This little pistol’s just dropped. It’s the compact version of Wilson Combat’s full-size X-TAC. [Click here for TTAG’s review.] No word on the pricing, although their “entry level” X-TAC clocks in at $2395. Availability may be another issue; Wilson’s got a 1700 pistol backlog. We also hear that the gunmaker’s about to release a new piston-driven AR. Except for the lack of cash afflicting many potential custom gun buyers, these are the good old days.

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20 Responses to Wilson Combat: New Compact X-TAC, Piston AR to Follow

  1. What a beut. I’d buy one if I could afford it. Oh yeah, and if it were available in CA (thanks CA DOJ for the f*&%ing list).

  2. I don’t get why ARs and 1911s aren’t cheaper, every single brand it seems has one. I mean their cool, ill deff buy one eventually, but ill be getting something cheaper and more modern

  3. Maybe it’s just me but in terms of looks I think the classic 1911 look is the best. A springfield milspec is gorgeous to me although I’d probably get the version above it with better sights. Heck, it’s pretty hard to have a 1911 that isn’t pretty. How much better (we’ll define better as reliable for this purpose) is a $2400 vs a $1200 vs an $800 1911 model?

    • I don’t think reliability is the best yardstick for “measuring” the difference between a Wilson, Ed Brown or other custom gun against a well-made mass-market piece. A robot-built Mercedes is far more reliable than a Ferrari. Maranello’s hand-crafted cars are infinitely more desirable.

      Which is not to say that a Wilson is as reliable as a Ferrari. Good God no. But Wilson’s guns are just as sexy. IMHO.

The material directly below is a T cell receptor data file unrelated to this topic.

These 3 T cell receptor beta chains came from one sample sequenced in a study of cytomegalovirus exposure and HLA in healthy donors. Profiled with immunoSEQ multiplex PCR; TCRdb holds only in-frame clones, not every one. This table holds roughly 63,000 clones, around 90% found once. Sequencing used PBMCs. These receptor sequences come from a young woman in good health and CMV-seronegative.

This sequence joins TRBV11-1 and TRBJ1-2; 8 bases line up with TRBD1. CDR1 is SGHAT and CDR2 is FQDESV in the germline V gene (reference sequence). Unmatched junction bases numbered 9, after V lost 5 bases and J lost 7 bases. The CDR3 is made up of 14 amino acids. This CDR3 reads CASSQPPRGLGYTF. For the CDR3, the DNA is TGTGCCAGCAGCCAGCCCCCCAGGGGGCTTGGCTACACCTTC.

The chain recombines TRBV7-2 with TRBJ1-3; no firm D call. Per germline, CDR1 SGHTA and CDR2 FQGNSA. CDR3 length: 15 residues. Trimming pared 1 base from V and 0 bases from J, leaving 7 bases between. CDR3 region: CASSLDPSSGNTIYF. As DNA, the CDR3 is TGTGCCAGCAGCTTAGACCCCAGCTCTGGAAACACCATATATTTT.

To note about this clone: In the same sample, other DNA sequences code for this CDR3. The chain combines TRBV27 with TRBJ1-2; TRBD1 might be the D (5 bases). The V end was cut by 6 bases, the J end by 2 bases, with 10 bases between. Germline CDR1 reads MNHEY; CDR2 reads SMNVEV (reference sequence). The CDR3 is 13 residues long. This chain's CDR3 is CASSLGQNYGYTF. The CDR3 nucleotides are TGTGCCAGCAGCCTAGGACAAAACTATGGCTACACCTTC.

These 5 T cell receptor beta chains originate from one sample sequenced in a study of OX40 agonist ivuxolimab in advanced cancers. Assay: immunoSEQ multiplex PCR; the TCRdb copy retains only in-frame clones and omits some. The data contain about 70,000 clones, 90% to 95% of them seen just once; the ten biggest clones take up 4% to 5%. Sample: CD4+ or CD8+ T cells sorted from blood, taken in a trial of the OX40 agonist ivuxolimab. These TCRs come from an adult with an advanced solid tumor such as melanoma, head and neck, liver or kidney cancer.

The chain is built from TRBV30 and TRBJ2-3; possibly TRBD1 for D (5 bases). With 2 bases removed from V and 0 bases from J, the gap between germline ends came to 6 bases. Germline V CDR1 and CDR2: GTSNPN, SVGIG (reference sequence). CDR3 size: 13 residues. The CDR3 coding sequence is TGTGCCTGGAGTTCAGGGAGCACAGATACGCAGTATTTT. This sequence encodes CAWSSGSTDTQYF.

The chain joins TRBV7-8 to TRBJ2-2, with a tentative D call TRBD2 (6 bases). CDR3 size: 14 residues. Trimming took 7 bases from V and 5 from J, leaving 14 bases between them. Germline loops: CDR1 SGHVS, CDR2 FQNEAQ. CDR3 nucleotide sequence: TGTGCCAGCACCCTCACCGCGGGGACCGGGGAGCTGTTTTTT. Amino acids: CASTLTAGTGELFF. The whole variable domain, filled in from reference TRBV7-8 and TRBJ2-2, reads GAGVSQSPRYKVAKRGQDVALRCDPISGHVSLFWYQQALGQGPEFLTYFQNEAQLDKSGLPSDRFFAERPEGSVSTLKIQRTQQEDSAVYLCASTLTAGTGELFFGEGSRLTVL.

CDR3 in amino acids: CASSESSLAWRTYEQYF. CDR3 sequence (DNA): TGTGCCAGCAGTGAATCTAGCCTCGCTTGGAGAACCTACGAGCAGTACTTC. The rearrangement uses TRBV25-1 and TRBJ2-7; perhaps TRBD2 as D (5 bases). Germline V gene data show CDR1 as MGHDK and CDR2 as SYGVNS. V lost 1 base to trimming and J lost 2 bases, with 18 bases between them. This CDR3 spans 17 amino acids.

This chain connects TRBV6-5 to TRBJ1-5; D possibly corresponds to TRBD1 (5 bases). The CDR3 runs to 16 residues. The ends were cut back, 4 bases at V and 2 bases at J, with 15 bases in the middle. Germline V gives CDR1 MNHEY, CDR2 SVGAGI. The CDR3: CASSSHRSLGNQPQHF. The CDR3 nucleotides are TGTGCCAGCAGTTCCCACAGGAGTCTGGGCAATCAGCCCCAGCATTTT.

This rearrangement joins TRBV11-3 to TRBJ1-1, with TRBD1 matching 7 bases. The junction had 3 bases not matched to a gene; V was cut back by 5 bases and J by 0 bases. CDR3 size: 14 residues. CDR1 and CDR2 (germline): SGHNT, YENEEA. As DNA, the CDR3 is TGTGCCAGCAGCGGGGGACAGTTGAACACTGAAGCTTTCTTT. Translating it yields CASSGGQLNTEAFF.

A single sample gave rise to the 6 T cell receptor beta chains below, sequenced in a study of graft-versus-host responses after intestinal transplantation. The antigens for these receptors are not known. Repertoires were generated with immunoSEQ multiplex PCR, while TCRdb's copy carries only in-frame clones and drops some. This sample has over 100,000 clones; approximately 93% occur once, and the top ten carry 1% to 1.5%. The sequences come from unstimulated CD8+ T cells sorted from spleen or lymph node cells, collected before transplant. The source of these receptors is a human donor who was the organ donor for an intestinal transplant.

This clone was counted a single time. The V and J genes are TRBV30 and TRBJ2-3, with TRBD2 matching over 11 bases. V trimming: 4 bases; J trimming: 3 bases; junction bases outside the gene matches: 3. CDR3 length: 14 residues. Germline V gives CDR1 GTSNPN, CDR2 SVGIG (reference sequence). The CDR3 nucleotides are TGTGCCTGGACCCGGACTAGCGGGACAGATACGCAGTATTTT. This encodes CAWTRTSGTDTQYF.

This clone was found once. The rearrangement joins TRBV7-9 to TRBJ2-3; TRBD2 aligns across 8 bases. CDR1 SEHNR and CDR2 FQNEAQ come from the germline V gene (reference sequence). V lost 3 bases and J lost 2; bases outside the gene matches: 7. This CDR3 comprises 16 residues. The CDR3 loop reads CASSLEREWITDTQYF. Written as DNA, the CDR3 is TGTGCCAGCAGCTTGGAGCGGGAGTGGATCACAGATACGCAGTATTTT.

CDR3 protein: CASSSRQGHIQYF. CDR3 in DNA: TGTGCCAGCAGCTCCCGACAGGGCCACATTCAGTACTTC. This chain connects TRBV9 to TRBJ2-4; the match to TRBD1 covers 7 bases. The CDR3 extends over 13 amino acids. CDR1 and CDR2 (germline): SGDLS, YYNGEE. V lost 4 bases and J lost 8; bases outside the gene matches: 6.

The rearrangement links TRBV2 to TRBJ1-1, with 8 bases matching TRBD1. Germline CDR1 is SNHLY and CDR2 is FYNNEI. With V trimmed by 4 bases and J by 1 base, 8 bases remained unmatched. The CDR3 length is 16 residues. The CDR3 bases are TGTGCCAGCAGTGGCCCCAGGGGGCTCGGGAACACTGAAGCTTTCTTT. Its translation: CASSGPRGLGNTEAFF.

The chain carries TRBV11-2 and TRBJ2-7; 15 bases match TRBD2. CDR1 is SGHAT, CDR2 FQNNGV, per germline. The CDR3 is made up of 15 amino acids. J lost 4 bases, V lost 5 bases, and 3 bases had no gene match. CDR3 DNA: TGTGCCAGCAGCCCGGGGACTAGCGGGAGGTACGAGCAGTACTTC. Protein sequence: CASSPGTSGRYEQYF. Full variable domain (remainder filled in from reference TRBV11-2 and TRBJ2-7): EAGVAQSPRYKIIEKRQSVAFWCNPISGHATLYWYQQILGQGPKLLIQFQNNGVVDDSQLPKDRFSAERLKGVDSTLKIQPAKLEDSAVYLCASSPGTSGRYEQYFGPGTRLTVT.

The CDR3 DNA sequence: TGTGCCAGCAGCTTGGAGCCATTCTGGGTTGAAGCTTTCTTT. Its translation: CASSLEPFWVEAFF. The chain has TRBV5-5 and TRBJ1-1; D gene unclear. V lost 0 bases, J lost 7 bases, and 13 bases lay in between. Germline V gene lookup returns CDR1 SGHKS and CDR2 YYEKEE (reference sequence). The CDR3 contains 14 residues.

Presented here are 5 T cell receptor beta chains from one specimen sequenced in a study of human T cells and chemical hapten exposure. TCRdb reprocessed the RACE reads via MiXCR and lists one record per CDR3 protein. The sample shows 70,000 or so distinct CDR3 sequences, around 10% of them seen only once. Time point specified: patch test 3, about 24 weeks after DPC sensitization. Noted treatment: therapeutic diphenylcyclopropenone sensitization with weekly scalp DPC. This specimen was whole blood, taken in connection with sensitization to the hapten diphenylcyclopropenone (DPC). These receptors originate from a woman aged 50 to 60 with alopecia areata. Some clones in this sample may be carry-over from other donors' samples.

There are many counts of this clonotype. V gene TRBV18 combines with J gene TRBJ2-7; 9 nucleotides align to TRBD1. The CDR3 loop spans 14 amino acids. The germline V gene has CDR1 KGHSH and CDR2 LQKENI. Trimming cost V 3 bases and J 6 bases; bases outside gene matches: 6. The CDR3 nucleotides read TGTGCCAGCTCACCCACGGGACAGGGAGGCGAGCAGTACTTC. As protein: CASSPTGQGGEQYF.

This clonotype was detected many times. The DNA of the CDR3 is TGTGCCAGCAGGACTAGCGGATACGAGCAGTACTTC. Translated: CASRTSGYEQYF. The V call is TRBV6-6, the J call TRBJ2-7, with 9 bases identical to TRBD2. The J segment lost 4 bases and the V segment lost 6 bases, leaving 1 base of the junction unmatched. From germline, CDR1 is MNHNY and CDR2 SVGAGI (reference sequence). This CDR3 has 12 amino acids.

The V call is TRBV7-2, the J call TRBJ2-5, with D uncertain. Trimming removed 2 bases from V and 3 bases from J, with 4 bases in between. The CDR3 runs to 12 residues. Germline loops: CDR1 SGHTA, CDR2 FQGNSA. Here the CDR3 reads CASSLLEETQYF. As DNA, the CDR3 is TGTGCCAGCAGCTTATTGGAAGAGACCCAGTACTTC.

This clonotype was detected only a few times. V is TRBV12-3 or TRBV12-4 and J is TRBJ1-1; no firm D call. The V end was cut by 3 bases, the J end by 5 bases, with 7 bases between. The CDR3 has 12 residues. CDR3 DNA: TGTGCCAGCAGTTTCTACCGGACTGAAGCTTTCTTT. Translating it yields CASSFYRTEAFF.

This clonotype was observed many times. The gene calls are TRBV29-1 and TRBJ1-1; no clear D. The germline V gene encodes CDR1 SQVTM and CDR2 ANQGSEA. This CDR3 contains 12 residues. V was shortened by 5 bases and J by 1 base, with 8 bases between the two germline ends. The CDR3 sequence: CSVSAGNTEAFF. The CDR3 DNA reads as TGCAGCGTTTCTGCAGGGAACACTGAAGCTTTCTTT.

• I get that reliability isn’t the only metric for testing but was just curious how much of the premium is due to better shooting vs. better styling. I guess I just happen to be one of the people who prefers the traditional look.

        BTW. Miss you over at TTAC and I’m glad I found this site. Cars and guns, you can’t get much better tastes than that.

  4. Seriously, I am a practical man. I am also a tradesman. I ran my business for several years out of a well-used 1994 Ford F-250 that I bought for $2000. It did everything I needed and more. And I could pick the kids up from school in it.

    I want the Wilson company to prosper. But I also want them to put the crack pipe down. They build a really, really nice gun. But not $2300 nice. There are too many 1911s that can be tuned up for far less. A base 1911 is in every pawn shop and hunting store and much more accessible price. A nice barrel, a Duracoat finish, good grips, and you have money for bullets.

    I tell my customers that quality costs 15%. Meaning, cutting corners is a good way to devalue their investment but spending the little extra up front is a good way to increase the value. But I seriously think Wilson has priced this gun way too high. They are a good company and I respect their work. But not that much.

    And I love 1911s.

    • “I also want them to put the crack pipe down.”

      They’re selling every overpriced but well-made and oh-so-sexy pistol that they make. So I guess that the buyers are the ones who are on the pipe.